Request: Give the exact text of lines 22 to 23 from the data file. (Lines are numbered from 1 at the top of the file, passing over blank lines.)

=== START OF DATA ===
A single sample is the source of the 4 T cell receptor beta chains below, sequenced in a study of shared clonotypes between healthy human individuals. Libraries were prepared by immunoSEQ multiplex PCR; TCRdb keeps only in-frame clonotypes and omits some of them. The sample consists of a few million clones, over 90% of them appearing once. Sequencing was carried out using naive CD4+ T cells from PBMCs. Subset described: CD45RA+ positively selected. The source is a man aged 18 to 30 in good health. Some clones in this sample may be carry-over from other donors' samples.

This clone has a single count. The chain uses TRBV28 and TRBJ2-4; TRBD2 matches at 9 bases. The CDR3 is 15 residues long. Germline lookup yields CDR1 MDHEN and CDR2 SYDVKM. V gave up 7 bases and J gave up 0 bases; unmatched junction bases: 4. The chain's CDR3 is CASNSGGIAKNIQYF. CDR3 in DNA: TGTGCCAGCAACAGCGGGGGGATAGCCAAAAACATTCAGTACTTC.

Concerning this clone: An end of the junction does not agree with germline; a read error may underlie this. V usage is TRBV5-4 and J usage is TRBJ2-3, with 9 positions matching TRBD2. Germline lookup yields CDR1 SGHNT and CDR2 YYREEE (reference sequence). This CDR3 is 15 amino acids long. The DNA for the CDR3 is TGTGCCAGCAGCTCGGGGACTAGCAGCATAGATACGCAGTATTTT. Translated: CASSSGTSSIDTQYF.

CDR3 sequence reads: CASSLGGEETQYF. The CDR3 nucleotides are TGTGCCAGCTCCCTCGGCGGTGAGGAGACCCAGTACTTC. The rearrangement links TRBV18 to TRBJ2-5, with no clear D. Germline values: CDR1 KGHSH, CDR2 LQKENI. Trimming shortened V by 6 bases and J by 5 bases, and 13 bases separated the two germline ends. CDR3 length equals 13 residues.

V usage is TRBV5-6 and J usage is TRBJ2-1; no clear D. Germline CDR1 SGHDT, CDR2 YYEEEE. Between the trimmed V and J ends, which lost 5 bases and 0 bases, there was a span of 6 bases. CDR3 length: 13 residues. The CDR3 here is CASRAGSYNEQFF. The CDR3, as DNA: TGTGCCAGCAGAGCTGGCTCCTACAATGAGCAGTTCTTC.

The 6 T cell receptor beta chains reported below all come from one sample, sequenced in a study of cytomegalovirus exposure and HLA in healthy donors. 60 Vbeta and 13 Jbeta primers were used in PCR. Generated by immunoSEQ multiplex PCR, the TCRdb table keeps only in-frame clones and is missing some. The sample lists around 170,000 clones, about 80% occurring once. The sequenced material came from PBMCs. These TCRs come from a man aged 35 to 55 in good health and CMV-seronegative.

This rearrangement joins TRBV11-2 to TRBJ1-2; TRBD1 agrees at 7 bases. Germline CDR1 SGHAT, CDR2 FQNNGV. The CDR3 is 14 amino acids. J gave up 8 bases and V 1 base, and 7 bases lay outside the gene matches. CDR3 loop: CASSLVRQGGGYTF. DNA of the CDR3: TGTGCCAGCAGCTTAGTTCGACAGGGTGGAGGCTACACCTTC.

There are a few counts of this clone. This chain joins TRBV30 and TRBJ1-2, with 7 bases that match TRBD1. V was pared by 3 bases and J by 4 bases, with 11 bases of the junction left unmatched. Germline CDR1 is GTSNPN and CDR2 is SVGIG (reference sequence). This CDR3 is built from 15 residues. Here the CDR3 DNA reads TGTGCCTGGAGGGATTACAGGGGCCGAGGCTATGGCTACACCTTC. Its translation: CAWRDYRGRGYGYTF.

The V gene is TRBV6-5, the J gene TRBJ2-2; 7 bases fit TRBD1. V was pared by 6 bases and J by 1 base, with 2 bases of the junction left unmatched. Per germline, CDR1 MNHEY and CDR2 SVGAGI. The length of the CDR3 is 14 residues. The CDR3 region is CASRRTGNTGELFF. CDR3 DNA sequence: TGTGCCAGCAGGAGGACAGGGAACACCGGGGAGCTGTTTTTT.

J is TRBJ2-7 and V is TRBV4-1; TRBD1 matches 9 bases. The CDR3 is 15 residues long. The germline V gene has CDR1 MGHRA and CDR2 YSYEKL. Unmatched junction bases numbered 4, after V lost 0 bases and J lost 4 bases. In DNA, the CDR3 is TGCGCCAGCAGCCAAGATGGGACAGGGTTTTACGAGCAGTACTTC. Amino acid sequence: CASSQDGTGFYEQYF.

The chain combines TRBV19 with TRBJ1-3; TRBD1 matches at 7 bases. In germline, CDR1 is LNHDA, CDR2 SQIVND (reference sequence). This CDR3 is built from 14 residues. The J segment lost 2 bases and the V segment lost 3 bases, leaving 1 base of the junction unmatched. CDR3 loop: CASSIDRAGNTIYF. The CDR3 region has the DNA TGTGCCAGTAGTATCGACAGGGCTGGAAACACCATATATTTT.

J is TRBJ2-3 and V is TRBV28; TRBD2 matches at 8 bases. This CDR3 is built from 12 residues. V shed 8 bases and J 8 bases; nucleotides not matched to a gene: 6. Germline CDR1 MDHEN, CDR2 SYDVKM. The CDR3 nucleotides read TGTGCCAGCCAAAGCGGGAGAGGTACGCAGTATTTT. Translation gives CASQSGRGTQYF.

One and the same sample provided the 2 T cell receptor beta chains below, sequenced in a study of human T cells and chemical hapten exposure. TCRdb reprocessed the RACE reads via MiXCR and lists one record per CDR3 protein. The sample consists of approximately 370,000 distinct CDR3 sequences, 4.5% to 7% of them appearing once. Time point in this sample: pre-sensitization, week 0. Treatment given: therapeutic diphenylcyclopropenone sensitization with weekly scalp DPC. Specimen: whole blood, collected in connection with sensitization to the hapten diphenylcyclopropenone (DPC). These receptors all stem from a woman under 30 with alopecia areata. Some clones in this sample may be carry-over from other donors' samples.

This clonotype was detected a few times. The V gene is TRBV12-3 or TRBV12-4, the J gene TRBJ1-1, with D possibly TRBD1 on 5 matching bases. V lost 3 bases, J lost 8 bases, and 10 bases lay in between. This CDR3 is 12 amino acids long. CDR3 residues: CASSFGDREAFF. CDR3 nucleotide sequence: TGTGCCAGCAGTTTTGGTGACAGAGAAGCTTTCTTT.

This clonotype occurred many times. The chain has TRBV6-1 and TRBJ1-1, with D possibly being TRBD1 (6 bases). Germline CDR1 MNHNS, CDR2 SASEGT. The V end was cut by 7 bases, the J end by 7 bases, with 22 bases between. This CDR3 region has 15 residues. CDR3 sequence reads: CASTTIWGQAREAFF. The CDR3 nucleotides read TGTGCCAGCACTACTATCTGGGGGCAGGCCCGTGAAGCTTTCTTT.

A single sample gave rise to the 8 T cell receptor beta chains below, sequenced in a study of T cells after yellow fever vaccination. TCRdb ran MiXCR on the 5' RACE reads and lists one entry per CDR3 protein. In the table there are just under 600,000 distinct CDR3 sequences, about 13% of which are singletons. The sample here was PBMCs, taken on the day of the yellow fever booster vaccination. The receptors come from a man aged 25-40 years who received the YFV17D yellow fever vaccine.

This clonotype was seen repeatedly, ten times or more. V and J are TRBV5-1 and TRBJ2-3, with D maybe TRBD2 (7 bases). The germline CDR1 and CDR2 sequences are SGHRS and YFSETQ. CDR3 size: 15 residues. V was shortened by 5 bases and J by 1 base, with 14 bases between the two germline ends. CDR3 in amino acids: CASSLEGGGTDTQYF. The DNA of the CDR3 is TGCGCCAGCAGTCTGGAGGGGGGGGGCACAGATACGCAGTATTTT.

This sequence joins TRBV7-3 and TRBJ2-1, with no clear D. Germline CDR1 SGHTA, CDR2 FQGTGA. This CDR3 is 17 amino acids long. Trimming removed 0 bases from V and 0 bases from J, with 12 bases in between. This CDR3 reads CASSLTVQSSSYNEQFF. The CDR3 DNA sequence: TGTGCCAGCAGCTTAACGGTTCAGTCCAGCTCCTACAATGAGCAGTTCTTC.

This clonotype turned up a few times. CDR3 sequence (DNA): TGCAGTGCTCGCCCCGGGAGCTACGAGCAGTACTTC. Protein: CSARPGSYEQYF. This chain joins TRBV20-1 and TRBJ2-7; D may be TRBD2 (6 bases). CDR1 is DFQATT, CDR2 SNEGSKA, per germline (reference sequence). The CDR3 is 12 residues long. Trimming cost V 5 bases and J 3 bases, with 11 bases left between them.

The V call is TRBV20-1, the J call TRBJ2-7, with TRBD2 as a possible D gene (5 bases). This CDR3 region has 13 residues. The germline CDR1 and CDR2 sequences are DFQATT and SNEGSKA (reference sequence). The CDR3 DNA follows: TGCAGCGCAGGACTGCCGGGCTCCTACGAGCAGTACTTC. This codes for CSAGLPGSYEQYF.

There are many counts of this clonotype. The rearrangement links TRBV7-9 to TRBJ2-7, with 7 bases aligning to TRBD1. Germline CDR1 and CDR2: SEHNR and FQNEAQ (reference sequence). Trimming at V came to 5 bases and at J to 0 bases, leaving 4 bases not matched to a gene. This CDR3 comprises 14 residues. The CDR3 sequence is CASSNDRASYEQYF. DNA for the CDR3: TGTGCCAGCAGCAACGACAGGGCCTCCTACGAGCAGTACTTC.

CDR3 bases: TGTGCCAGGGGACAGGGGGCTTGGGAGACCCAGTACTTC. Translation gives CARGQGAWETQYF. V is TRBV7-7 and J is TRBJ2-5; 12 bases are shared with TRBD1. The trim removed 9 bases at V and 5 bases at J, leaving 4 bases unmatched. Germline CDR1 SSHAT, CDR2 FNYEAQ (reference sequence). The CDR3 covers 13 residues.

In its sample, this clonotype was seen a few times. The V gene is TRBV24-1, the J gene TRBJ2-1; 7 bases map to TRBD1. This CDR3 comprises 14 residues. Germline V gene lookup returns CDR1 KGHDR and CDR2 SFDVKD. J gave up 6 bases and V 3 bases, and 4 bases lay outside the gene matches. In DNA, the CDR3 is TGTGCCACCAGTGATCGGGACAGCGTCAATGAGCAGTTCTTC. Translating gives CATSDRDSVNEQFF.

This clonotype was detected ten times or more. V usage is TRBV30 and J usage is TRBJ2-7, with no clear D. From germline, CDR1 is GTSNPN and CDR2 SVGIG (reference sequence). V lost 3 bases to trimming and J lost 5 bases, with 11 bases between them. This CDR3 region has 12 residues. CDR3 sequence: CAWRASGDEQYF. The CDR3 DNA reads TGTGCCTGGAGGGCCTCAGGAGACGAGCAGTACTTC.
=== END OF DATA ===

CDR3 bases: TGTGCCAGGGGACAGGGGGCTTGGGAGACCCAGTACTTC. Translation gives CARGQGAWETQYF. V is TRBV7-7 and J is TRBJ2-5; 12 bases are shared with TRBD1. The trim removed 9 bases at V and 5 bases at J, leaving 4 bases unmatched. Germline CDR1 SSHAT, CDR2 FNYEAQ (reference sequence). The CDR3 covers 13 residues.

In its sample, this clonotype was seen a few times. The V gene is TRBV24-1, the J gene TRBJ2-1; 7 bases map to TRBD1. This CDR3 comprises 14 residues. Germline V gene lookup returns CDR1 KGHDR and CDR2 SFDVKD. J gave up 6 bases and V 3 bases, and 4 bases lay outside the gene matches. In DNA, the CDR3 is TGTGCCACCAGTGATCGGGACAGCGTCAATGAGCAGTTCTTC. Translating gives CATSDRDSVNEQFF.